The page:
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Key Takeaways: How to prepare for pre-season

Professional and amateur footballers don’t have too much in common but pre-season is a vital period for players at every level of the game as they strive to get fit for the new campaign.
Pro players typically undergo 4-6 weeks of pre-season training prior to the new season as they gradually build up the fitness required to play several games a week for the next 10 months.
Pre-season training is also essential for players to build robust bodies capable of running, jumping, twisting and turning at high speed without succumbing to injury.
Many players dread the hard yards of pre-season, but Jamie Carragher wasn’t one of them.
“I used to enjoy pre-season,” he said on episode 10 of the From Paper to Podium podcast.
“You hear a lot of scare stories about players being sick after runs but I loved getting fit, training twice a day, eating the right foods and looking after my body.”

The pre pre-season

At the end of a hard season rest is vital to allow your body to recover from any niggling injuries and refresh your mind from the stresses and strains of competition.
But if you put your feet up for too long and consume more calories than you’re burning then your fitness will quickly decline and it won’t be long before you start to put on weight.
Extra weight will make it harder for you to get fit during pre-season and you could be more vulnerable to injury. For Carragher, there was a simple solution to ensure he started day one of pre-season in good shape.
“I used to do a few bits before I went back,” he told the From Paper to Podium podcast. “I think it helped psychologically as much as physically – knowing that I’d done a few runs and got my diet back on track before I started.”

Using the ball to get fit

Before sports scientists, nutritionists, physios and strength and conditioning coaches became commonplace at Premier League training grounds, players would undergo primitive fitness training to prepare for the new season.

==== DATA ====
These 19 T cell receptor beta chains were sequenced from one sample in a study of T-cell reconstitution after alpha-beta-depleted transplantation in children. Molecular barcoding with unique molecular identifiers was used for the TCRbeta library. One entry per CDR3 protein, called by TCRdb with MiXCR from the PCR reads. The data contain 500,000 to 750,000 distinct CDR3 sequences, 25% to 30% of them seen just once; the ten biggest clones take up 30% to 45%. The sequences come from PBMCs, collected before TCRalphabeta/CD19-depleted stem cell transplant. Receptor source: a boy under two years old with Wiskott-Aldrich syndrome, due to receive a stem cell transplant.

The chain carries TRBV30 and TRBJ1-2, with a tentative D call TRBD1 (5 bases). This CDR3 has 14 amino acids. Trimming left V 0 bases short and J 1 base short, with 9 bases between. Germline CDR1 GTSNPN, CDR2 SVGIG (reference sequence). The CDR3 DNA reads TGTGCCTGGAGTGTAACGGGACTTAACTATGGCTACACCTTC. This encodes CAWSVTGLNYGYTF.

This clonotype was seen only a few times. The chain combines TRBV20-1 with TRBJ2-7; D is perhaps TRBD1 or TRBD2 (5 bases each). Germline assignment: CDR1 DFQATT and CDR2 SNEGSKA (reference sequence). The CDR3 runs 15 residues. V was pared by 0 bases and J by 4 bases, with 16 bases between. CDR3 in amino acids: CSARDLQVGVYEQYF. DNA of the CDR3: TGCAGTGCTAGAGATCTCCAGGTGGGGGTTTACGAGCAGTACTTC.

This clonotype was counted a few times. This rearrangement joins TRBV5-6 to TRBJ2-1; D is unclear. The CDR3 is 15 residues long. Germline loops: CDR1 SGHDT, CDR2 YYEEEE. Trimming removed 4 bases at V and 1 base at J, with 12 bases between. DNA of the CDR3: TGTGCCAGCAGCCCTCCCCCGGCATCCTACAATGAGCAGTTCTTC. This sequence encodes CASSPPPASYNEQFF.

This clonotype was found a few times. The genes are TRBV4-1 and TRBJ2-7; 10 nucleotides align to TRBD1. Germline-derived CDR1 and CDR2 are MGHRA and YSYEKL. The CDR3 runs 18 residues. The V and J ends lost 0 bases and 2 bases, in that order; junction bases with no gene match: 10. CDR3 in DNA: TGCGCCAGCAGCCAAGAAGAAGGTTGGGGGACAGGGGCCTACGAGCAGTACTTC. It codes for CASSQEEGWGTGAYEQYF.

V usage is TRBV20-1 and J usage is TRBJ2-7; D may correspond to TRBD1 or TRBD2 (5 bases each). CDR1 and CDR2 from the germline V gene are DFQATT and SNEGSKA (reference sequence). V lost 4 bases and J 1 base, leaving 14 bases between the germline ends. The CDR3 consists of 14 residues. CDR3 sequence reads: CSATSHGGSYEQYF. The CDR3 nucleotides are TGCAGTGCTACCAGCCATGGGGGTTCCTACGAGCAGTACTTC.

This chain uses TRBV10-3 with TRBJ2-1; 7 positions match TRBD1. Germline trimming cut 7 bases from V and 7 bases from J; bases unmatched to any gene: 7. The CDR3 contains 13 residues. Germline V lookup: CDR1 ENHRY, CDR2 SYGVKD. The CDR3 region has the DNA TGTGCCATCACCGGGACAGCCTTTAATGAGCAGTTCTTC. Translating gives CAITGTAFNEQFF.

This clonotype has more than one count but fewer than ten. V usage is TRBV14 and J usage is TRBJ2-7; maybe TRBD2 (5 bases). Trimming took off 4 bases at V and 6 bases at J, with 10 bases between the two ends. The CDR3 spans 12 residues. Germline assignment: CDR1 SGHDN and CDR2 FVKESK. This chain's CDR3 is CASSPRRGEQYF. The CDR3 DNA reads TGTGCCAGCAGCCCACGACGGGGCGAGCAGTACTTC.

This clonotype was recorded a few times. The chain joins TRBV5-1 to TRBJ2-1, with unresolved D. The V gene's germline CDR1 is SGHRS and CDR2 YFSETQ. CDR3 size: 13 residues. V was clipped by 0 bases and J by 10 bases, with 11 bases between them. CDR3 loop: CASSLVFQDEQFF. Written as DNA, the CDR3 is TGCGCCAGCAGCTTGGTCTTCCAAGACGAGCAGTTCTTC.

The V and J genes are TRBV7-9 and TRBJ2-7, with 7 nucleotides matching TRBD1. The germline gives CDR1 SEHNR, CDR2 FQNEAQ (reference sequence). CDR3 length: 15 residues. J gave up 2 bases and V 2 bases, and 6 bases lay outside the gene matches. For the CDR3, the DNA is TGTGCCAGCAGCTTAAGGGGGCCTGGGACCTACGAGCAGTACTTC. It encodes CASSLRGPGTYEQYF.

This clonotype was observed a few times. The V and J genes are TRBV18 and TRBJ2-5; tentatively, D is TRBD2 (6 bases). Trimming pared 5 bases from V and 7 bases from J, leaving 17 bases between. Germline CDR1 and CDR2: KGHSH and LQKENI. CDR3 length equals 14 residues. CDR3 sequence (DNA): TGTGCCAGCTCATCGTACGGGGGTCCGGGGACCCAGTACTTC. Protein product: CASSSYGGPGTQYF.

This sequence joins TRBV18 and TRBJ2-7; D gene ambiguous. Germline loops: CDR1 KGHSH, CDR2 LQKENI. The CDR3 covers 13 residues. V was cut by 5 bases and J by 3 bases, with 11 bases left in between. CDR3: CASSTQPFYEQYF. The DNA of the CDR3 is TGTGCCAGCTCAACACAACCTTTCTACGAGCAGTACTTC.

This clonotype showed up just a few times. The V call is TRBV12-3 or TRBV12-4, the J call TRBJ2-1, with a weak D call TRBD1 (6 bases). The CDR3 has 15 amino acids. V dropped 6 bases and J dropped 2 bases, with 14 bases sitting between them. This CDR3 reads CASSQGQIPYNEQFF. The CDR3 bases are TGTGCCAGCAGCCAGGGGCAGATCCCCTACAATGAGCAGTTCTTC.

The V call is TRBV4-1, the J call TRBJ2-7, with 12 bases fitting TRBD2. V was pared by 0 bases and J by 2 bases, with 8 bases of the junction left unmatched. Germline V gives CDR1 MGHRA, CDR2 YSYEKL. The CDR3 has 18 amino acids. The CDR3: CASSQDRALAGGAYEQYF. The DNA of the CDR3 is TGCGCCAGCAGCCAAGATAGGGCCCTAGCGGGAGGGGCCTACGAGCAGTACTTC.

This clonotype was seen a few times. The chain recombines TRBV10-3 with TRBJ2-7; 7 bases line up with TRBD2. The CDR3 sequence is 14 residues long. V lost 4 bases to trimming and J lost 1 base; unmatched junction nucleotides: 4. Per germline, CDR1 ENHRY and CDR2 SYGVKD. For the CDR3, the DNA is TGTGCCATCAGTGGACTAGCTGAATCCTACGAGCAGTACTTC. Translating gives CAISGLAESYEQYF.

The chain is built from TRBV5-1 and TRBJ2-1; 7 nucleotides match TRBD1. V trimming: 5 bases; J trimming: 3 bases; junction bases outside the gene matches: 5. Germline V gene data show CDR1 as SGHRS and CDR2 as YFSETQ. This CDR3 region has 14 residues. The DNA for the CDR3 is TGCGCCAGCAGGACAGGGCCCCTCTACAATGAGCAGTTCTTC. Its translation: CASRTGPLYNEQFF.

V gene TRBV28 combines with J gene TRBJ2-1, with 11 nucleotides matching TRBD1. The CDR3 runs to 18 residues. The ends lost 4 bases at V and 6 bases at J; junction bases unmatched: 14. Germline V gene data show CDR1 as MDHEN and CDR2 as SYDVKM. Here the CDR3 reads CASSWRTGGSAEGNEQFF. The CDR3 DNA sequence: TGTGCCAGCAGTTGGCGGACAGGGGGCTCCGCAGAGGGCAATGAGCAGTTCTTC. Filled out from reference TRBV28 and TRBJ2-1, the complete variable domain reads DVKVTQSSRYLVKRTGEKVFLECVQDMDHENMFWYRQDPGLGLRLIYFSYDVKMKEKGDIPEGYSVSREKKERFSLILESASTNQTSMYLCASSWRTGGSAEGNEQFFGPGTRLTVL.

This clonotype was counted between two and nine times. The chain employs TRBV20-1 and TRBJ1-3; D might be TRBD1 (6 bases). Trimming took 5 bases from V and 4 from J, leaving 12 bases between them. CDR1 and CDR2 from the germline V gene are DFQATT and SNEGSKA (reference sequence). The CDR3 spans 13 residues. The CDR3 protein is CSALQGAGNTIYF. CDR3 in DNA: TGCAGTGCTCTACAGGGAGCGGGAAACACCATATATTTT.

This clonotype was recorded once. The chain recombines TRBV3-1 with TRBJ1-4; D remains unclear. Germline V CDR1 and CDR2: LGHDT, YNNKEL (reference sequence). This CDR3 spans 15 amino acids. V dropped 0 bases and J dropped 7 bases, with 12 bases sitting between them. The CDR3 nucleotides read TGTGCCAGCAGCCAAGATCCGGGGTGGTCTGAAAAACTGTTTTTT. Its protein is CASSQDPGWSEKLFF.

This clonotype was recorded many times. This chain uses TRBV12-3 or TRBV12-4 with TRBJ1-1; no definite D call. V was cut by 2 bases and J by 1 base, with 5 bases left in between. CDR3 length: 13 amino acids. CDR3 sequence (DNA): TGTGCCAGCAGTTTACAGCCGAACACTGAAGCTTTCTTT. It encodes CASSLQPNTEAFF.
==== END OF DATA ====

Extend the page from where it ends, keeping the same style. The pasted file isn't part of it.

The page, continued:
“When I started at Liverpool we would do running in the morning and play five-a-side in the afternoon,” says Carragher. There were no heart monitors, you’d run around a pitch so many times and basically the aim was to not come last.”
Now, the emphasis is on getting fit by using player-specific sessions tailored to the needs of each individual and by incorporating a football from the first day of pre-season.
“If there’s one area of sports science that has evolved it’s the approach to pre-season,” says Professor James Morton. “It’s become a lot more scientific and planned. Every player will have all of their minutes scheduled so they’re all working to get to a certain level.
“There is a misconception that to get fit you need to get fit by running in straight lines but you can get fit with a football. Everything is done with a ball and the balls are out on day one. That’s probably the best bit of advice we can give them. On day one, get the balls out.“


Bouts of hard training take a toll on the body, which means it’s important to recover between sessions so that your body heals and you can train at a high intensity.
Carragher adopted a consistent approach to recovering from pre-season training, as well as sessions and games throughout the season.
“I was really behind sports science,” he said. “I used to love ice baths, I could really feel the benefit. I never really liked the cryotherapy chambers, I just used to come out feeling cold.
I used to get ice baths a lot after games and my legs would always feel better. I still train a lot now, every day five days a week and I do miss them.”
Check out the full episode of the latest From Paper to Podium podcast with Jamie Carragher as the former Liverpool defender discusses his career, the evolution of sports science, avoiding alcohol and much more. Click here to listen.

Written By

Julia Deufel - content writer and consultant

Julia runs her own marketing consultancy, working with businesses and non-profits in education, nutrition, fitness and the arts. She also teaches a blend of HIIT and Pilates she developed and is an avid indoor cyclist. Julia is an advocate of effective altruism and believes in the power of sport to change lives.